Skip Navigation Links

 Legislative Corner

Federal Budget Update
As of press time (August 1, 2011), Congress appears to have come to an agreement on the debt ceiling, agreeing in principal to legislation that would raise the debt ceiling, while making significant cuts to the federal budget. The bill would immediately enact 10-year discretionary spending caps generating nearly $1 trillion in deficit reduction; authorize the president to increase the debt limit by at least $2.1 trillion, eliminating the need for further increases until 2013 and establish a bipartisan committee to identifying an additional $1.5 trillion in deficit reduction, including from entitlement and tax reform. Congress would be required to vote on Committee recommendations by December 23, 2011. If the Committee is unable to come up with the necessary cuts, an enforcement mechanism will trigger spending reductions beginning in 2013 – split 50/50 between domestic and defense spending.  

Congress is expected to vote today on the legislation and while it needs to be on the president’s desk by Tuesday evening for his signature, it remain unclear if Congressional leaders have the votes to pass it for sure. 

Meanwhile, the ongoing saga of the budget debate has affected the timing of the regular appropriations cycle, pushing action FY 2012 spending bills back later than anticipated. The House of Representative’s Labor, Health, Human Services and Education Subcommittee had been prepared to mark up its FY 2012 Appropriations bill in July; however, action is now postponed until after the August congressional recess. No details on proposed funding levels in that bill are yet known, and advocates will now have to wait until September to see the proposal. The House has currently passed six of the 13 regular appropriations bills for the year, while the Senate has so far tackled one with many members waiting to see the outcome of the debt limit debate.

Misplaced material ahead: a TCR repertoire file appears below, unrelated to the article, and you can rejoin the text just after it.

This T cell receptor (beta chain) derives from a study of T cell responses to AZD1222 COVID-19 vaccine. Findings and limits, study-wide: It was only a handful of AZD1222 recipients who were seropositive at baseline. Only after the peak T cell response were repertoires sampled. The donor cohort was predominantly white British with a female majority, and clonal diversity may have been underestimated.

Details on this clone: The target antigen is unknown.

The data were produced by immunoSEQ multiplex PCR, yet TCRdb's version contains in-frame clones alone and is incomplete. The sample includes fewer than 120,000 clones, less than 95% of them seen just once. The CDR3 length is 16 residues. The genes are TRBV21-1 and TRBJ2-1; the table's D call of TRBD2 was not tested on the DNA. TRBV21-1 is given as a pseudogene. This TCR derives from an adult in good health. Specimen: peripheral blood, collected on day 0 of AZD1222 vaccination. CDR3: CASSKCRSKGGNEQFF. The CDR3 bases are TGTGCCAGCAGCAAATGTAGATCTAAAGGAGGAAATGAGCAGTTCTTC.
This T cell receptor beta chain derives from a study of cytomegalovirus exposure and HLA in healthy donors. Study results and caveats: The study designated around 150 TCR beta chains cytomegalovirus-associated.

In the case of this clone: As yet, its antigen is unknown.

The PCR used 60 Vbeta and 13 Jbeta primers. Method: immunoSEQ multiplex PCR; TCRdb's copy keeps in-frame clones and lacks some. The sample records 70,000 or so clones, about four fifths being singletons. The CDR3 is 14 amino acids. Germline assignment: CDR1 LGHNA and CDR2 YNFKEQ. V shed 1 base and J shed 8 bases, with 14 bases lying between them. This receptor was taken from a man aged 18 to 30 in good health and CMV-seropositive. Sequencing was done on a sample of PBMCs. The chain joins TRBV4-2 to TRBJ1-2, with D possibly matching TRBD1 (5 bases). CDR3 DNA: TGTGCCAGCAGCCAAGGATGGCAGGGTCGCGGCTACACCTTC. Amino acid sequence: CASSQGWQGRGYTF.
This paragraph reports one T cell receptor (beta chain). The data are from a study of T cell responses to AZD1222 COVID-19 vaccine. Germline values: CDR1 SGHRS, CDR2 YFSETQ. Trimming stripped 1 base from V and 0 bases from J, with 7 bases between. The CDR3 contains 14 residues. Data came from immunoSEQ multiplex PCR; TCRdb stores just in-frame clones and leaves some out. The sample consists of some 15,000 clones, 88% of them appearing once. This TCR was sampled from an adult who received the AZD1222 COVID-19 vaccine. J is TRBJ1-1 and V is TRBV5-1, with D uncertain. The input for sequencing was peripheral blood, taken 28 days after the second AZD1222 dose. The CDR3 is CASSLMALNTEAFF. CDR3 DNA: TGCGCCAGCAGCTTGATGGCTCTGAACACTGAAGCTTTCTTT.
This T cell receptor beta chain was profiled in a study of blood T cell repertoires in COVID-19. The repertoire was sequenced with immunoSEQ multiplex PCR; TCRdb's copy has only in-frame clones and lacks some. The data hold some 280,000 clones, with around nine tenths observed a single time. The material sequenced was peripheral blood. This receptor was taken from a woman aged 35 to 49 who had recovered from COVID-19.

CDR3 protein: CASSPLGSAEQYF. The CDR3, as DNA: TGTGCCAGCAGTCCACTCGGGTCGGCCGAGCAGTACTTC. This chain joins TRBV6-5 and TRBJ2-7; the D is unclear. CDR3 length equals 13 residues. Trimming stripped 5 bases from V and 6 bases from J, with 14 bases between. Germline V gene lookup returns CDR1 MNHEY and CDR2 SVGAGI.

AMCHP continues to advocate for adequate funding for the Title V Maternal & Child Health Block Grant both with Congress and the Administration. The August recess presents a unique opportunity for AMCHP members to connect with their representatives in Congress and stress the importance of funding for maternal and child health programs. AMCHP has developed resources for educating congressional leaders on Title V and will be asking members who are able to consider submitting letters or articles to their local newspapers on the issue. Stay tuned for additional important information from AMCHP about how to reach out to your member of congress. 

HHS Issues Guidelines for Preventive Health Services for Women
Today, the U.S. Department of Health and Human Services (HHS) released guidelines to ensure that women have access to eight preventive health services at no cost sharing. Developed by the Institute of Medicine, the new guidelines require new health insurance plans beginning on or after August 1, 2012, to cover the below services without charging a co-payment, co-insurance or a deductible. These guidelines will contribute significantly to state efforts to improve women’s health overall, and support efforts to promote preconception and inter-conception care for women of child bearing age.  

Women’s Preventive Services

  • Well-woman visits
  • Screening for gestational diabetes
  • Human papillomavirus (HPV) DNA testing for women 30 years and older
  • Sexually-transmitted infection counseling
  • Human immunodeficiency virus (HIV) screening and counseling
  • FDA-approved contraception methods and contraceptive counseling
  • Breastfeeding support, supplies, and counseling
  • Domestic violence screening and counseling 

To view the guidelines and for additional information, visit here 

Health Insurance Exchange Regulation
AMCHP is continuing to sift though the “Establishment of Exchanges and Qualified Health Plans” regulation released on July 11, 2011. This regulation provides a framework from which states will build their health insurance exchanges. AMCHP staff is meeting with children’s health groups this week to explore the impact this regulation will have on maternal and child health populations. We will provide a more detailed analysis of the regulation during the next couple of weeks. In the meantime, we wanted to make you aware of a resource provided by Kaiser Family Foundation which monitors states’ progress toward creating health insurance exchanges and what that exchange may look like. To view the resource, visit here.